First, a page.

"Don't Tread on Me" is a U.S. motto that has come down through the country's history. You've probably seen it emblazoned on a yellow flag below a coiled rattlesnake.
An online check of its history reveals that when it was created back in the Revolutionary War era, it was meant to be a declaration of national unity. When displayed these days, it's generally understood as a statement against a government that is too intrusive in the personal lives of individuals.
While that sentiment is certainly one that anyone in Texas has a right to declare, it can't be denied that there are instances when seemingly intrusive government rules are necessary for the sake of the general welfare.
That's one reason commercial vehicle drivers, whether they sit at the wheel of a big rig, a motor coach, a bus or the controls of a train have to clear higher hurdles than other drivers to get their special licenses. These individuals are understood to have a special duty of care to the people they transport and to other drivers on the road.
By extension, duty of care means commercial vehicle operators have a responsibility to be honest about their own health. If they have a known medical condition that could incapacitate them and result in a tragic accident, and keep it a secret, that could arguably amount to negligence worth of regulatory action.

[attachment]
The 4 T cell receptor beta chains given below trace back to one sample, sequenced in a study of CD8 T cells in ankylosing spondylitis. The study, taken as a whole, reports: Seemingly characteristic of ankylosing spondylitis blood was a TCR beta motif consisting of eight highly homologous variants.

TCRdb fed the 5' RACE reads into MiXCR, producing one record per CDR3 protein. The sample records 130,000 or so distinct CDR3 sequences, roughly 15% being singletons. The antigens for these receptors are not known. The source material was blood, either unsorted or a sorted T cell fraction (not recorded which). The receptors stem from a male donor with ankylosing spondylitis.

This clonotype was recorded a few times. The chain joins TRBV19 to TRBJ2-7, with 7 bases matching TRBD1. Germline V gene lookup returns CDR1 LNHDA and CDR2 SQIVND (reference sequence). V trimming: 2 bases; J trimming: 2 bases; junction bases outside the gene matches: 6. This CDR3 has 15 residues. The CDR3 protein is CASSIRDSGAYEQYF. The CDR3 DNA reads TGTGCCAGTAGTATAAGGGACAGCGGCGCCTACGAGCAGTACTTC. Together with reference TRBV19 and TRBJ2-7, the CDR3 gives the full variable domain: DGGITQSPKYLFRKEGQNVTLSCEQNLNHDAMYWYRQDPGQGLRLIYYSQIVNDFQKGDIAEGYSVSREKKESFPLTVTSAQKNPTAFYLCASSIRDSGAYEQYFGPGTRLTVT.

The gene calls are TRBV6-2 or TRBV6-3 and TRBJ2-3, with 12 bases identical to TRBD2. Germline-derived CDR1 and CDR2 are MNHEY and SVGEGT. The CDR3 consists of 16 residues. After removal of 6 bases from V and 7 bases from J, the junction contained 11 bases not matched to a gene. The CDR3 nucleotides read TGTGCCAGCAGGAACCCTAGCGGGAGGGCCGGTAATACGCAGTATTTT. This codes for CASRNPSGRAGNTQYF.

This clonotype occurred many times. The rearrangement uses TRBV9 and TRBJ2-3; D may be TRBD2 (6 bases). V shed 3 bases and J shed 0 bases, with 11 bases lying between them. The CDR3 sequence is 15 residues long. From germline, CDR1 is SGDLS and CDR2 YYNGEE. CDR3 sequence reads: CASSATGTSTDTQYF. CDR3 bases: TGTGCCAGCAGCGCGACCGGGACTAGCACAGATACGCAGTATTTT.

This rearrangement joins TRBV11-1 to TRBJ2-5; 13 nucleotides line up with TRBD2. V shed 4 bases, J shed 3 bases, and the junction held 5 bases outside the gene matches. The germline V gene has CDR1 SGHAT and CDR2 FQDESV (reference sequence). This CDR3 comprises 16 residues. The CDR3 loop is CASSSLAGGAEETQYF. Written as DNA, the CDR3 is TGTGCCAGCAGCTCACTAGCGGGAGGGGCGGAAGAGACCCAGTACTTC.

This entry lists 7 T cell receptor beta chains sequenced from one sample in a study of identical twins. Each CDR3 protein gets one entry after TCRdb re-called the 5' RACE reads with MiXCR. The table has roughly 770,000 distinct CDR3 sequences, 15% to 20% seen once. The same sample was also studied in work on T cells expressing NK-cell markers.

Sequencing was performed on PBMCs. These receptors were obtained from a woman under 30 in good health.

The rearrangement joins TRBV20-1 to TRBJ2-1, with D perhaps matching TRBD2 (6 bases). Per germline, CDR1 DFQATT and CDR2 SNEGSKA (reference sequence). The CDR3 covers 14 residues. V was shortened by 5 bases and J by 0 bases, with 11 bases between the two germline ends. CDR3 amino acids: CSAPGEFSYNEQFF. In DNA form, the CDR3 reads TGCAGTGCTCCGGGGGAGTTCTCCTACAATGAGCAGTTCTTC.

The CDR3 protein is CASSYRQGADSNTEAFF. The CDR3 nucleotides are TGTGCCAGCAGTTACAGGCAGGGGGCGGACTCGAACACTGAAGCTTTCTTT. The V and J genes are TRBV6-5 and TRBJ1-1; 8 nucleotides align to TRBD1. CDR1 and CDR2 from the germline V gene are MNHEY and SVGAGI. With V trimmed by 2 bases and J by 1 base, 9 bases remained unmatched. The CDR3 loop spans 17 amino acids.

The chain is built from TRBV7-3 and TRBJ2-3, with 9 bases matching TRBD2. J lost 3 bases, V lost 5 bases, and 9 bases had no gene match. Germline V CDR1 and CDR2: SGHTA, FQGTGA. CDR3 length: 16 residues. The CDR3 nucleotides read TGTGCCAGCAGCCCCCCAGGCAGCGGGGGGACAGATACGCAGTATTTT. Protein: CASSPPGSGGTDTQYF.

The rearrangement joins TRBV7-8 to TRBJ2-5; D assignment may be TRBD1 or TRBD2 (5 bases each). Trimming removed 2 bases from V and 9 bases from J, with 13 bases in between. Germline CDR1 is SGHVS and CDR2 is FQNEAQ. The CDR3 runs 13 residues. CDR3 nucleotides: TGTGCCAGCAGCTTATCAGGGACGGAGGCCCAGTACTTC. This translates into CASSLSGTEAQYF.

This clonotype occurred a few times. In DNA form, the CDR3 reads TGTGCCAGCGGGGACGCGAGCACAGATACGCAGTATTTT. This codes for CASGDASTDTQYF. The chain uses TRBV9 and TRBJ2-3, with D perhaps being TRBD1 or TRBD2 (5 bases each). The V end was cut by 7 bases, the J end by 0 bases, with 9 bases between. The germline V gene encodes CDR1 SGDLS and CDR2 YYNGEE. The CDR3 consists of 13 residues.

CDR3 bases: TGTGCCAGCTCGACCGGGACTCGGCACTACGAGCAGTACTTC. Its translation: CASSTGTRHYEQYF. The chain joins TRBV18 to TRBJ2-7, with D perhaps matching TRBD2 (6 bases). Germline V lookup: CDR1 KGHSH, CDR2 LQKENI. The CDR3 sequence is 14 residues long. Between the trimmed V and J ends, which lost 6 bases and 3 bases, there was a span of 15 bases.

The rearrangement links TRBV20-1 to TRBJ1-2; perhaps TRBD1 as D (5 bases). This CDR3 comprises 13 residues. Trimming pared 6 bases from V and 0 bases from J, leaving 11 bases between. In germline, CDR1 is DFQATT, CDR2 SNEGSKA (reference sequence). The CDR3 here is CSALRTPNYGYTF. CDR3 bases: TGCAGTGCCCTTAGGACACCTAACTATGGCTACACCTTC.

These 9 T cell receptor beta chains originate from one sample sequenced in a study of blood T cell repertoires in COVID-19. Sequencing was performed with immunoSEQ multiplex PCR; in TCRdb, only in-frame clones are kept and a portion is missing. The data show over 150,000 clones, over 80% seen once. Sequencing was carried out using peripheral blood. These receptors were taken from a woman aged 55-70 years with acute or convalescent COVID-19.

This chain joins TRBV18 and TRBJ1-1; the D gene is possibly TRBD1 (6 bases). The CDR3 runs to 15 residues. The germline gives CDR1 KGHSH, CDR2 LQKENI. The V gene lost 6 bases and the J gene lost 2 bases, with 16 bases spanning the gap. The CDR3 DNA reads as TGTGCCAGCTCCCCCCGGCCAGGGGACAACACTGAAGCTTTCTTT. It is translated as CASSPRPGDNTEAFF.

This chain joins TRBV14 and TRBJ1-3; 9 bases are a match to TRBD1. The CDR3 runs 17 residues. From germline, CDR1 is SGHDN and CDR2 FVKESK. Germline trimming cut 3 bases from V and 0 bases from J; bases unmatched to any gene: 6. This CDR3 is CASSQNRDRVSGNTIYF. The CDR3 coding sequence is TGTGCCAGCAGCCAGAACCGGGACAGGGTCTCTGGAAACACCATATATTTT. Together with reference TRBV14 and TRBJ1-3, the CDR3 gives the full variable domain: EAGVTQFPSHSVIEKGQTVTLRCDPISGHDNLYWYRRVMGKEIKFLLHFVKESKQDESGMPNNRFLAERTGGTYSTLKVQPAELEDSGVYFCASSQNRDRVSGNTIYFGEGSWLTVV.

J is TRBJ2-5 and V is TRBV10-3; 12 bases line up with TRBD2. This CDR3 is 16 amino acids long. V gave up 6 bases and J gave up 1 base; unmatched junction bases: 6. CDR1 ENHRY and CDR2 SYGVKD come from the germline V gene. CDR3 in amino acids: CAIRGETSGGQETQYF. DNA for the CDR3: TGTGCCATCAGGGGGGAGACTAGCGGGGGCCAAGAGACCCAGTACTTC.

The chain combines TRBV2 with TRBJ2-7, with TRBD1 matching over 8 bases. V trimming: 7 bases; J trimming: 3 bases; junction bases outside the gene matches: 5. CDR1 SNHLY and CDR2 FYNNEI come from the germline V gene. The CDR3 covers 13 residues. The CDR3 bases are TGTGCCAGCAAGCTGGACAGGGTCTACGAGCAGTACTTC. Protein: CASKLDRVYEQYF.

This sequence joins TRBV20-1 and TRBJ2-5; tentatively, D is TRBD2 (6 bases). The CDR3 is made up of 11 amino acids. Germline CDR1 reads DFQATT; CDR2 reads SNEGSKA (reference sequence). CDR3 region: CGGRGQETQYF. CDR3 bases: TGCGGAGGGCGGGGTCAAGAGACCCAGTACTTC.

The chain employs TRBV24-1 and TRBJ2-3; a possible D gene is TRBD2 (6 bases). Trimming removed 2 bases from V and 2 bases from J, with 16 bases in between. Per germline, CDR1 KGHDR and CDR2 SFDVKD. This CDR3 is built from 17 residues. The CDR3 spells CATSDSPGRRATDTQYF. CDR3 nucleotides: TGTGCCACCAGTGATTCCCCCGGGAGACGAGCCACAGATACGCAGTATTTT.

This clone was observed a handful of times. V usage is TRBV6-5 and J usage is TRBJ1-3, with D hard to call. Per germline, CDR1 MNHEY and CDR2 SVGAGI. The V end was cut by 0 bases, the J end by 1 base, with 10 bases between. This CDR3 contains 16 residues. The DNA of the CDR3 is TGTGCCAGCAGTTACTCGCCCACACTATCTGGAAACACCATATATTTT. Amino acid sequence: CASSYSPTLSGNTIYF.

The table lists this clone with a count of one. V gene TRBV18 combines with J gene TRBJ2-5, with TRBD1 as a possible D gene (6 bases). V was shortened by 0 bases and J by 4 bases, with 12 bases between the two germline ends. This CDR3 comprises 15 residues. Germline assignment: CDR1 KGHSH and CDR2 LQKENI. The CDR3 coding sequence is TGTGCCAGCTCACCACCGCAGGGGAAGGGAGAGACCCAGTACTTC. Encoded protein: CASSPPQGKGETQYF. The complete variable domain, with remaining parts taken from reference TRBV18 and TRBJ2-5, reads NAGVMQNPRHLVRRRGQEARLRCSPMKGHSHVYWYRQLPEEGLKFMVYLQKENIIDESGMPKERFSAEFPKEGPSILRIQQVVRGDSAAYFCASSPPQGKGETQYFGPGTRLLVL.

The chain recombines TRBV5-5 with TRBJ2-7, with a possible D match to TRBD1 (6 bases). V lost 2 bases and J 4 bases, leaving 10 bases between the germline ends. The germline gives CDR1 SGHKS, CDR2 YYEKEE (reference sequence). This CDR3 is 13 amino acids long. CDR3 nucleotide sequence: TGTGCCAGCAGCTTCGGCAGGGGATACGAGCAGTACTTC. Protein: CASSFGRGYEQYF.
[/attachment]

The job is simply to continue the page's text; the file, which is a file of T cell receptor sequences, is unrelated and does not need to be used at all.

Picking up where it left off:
And that is just what happened recently in Georgia. The Federal Motor Carrier Safety Administration declared a trucker an imminent threat to public safety after he suffered a health issue that resulted in a crash. Though being declared physically unfit to drive, he hid that fact and continued to drive for several more months before being banned from hauling.
Victims of accidents in which a commercial driver's disregard for others can be blamed have a right to seek compensation. But many layers of liability may exist and that can present extraordinary legal challenges. For effective representation, it's always best to consult experienced legal counsel.